We all know Australia's two largest cities are different. But on Wednesday, Sydney and Melbourne have been worlds apart in terms of weather.
Just before 3pm Wednesday afternoon, Sydney's official measuring station at Observatory Hill, beside the Harbour Bridge, was basking in temperatures of 33 degrees. Melbourne? A brisk 11. Let's put that in perspective:
- The temperature in Sydney just before 3pm was 7 degrees hotter than the average daily maximum for January, the city's hottest month;
- The temperature in Melbourne was 2 degrees colder than the average daily maximum for July, the city's coldest month.
This is what the Bureau of Meteorology's home page looked like for much of Wednesday afternoon.
Some other statistics of note:
- Sydney Airport reached 34.7 degrees on Wednesday;
- 34 was also recorded in Penrith, which as we wrote last summer, has a very good case for being considered Australia's hottest suburb;
- The hottest ever September temp of 34.6 at Observatory Hill appears to be safe for now, but it's a close thing.
The heat in Sydney is accompanied by total fire bans -- which you normally only see much closer to summer. Indeed homes are already threatened by fires in areas north of Sydney.
In addition to Wednesday's heat and blustery winds, Australia's most populous city and much of the east coast has endured an incredibly dry spell. Lush Sydney is a barren old town right now. Spring growth? Forget it. Spring wilting, more like.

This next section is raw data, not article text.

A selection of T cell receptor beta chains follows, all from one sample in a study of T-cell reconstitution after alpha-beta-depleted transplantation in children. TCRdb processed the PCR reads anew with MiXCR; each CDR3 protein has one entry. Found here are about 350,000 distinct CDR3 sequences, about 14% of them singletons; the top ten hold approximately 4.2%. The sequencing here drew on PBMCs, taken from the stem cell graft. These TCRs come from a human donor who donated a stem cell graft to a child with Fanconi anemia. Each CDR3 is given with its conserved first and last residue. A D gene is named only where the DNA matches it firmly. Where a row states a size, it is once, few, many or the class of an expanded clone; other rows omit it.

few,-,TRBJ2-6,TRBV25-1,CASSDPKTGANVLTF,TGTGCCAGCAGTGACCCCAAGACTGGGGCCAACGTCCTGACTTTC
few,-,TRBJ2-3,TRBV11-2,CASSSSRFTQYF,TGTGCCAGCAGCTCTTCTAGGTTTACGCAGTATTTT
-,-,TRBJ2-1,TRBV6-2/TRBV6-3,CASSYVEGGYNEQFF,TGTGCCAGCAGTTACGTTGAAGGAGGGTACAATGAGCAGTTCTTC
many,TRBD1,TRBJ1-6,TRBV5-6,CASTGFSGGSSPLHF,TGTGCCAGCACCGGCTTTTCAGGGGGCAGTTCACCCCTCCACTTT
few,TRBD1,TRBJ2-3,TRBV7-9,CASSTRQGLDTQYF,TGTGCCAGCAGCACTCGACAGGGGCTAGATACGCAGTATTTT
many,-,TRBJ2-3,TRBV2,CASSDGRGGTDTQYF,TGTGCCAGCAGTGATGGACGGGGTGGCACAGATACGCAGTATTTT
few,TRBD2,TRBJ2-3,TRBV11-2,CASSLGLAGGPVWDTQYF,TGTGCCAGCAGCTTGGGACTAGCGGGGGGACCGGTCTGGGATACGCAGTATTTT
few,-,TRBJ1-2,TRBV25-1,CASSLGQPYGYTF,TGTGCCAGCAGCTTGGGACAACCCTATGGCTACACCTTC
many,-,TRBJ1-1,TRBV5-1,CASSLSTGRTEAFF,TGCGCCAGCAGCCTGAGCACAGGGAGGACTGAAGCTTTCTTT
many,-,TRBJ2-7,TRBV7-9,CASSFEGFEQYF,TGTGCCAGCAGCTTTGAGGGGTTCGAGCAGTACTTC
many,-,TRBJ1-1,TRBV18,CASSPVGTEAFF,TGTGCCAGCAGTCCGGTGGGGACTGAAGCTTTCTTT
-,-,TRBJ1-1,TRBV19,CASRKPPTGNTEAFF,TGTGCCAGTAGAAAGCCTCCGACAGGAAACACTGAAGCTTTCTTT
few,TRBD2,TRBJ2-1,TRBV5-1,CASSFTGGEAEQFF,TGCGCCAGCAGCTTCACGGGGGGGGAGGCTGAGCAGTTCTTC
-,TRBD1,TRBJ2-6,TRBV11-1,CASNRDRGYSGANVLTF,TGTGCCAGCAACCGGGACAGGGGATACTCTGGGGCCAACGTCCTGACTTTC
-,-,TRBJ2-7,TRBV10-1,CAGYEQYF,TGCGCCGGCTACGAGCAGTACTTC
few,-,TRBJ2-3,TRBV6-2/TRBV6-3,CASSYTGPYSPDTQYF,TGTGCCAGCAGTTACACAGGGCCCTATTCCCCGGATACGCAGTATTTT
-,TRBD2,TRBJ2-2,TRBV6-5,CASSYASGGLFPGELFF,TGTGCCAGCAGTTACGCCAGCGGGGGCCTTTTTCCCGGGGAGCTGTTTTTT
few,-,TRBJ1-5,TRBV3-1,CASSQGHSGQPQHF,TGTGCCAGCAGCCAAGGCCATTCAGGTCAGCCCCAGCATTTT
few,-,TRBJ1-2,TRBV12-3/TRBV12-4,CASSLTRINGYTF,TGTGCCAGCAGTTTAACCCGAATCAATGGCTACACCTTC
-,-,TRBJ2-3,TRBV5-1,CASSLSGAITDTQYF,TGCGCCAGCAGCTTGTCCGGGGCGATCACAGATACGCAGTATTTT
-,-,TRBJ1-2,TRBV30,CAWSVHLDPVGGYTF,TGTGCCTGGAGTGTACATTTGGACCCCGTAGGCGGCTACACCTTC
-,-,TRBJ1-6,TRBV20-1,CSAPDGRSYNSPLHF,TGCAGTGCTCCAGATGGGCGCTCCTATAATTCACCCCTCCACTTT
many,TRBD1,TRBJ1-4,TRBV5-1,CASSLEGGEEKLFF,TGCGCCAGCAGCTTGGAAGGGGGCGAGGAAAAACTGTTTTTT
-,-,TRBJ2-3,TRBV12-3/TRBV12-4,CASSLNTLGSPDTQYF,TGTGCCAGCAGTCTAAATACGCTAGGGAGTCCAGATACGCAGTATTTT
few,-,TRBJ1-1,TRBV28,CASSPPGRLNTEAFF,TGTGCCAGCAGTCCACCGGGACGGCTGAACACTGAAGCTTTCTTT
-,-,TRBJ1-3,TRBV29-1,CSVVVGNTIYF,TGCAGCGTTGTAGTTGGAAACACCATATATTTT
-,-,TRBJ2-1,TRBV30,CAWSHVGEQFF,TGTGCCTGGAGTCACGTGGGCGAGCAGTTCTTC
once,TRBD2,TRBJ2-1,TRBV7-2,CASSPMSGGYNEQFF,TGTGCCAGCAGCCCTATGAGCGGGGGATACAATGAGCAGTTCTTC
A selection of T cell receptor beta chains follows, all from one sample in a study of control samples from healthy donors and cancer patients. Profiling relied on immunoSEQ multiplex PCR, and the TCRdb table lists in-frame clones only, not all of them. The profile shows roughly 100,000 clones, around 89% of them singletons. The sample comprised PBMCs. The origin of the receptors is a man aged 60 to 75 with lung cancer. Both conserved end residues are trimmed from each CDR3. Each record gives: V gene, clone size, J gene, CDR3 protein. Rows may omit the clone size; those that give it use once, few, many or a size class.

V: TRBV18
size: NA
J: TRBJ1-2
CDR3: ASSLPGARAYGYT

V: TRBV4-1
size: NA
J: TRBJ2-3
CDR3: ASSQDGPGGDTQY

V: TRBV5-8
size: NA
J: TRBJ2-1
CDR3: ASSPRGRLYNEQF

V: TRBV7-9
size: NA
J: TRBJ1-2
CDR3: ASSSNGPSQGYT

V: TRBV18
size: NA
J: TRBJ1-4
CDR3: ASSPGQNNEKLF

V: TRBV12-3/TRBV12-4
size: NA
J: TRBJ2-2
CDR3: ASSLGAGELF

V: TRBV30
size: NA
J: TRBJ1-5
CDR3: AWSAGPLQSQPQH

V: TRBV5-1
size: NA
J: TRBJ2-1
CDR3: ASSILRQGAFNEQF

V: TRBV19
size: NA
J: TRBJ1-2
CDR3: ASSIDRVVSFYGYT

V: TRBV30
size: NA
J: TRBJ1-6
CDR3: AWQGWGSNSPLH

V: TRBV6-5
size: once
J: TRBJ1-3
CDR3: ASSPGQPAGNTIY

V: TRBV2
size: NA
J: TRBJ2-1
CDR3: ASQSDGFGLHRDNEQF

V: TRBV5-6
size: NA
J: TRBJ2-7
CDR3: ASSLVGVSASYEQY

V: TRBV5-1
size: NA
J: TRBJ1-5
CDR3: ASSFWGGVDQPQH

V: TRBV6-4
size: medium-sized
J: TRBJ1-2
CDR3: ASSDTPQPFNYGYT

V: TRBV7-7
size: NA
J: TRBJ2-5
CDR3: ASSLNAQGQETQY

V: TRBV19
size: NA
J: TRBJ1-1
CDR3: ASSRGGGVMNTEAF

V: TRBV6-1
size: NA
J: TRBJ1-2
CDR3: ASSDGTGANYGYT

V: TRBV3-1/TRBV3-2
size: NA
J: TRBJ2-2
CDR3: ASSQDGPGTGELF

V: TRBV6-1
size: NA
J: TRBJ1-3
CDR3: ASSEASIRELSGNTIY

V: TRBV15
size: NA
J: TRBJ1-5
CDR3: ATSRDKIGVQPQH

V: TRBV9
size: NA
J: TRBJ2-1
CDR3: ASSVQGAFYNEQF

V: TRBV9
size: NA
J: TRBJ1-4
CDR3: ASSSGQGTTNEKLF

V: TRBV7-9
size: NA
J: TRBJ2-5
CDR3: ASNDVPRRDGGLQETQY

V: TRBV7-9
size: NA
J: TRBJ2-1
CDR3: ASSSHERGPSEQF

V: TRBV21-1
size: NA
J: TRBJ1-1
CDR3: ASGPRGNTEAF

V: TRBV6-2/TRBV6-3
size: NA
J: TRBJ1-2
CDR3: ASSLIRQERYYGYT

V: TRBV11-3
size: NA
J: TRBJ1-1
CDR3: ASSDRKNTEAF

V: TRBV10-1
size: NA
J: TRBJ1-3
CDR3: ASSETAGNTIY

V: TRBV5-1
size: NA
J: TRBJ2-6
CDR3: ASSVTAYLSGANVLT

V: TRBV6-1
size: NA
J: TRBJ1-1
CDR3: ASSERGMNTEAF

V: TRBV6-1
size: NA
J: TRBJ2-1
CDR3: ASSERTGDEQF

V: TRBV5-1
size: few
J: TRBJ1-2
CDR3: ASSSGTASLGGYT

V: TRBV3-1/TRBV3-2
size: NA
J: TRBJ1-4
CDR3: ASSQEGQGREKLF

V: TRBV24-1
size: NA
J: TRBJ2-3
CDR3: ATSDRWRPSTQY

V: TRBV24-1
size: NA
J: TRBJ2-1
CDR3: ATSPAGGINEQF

There has been not a drop of rain in the 13 days of September to date. The last 40 days have seen just 1.4mm, which is barely enough to wet the lawn.
The dryness in Sydney is a symptom of consistent westerly winds which have blown for much of July, August and September to date.
Westerlies typically bring consistent showers from the southern Ocean to Melbourne -- and this has happened, with measurable rain on 28 of the 44 days in August and September. Westerlies also tend to be good news for snow lovers, and there are indeed some spectacular snow depths in NSW and Victoria this year.
But for Sydney, the westerly winds bring dry air. Once the air has crossed Victoria and the Great Dividing Range, there's little left in the way of moisture for the east coast. And the air is much warmer, as illustrated by this live reading from the Bureau of Meteorology's MetEye at 11:30 on Wednesday.
The weather map also helps explain things. Wednesday's hot outbreak is all about a north-westerly stream of air. Air moves anti-clockwise around a high pressure system. So if you look at the map below, air is streaming down towards Sydney from central Australia.
Meanwhile a very strong cold front is reaching Melbourne, which is why it's so cold there. That front will push into NSW on Thursday, bringing snow to the Alps and to low levels in areas close to Sydney like the Blue Mountains and Central Tablelands.
Sydney will likely reach just 18 degrees on Thursday and if you're willing to drive an hour or so out of town, you'll likely be able to throw a snowball. While it will be cooler in the harbour city, there's no chance of any significant rainfall for at least a week in either Sydney or other parts of NSW which are desperate for a soaking.
As summer approaches, what is for now a meteorological anomaly may escalate into an extremely serious situation unless substantial rain falls soon.
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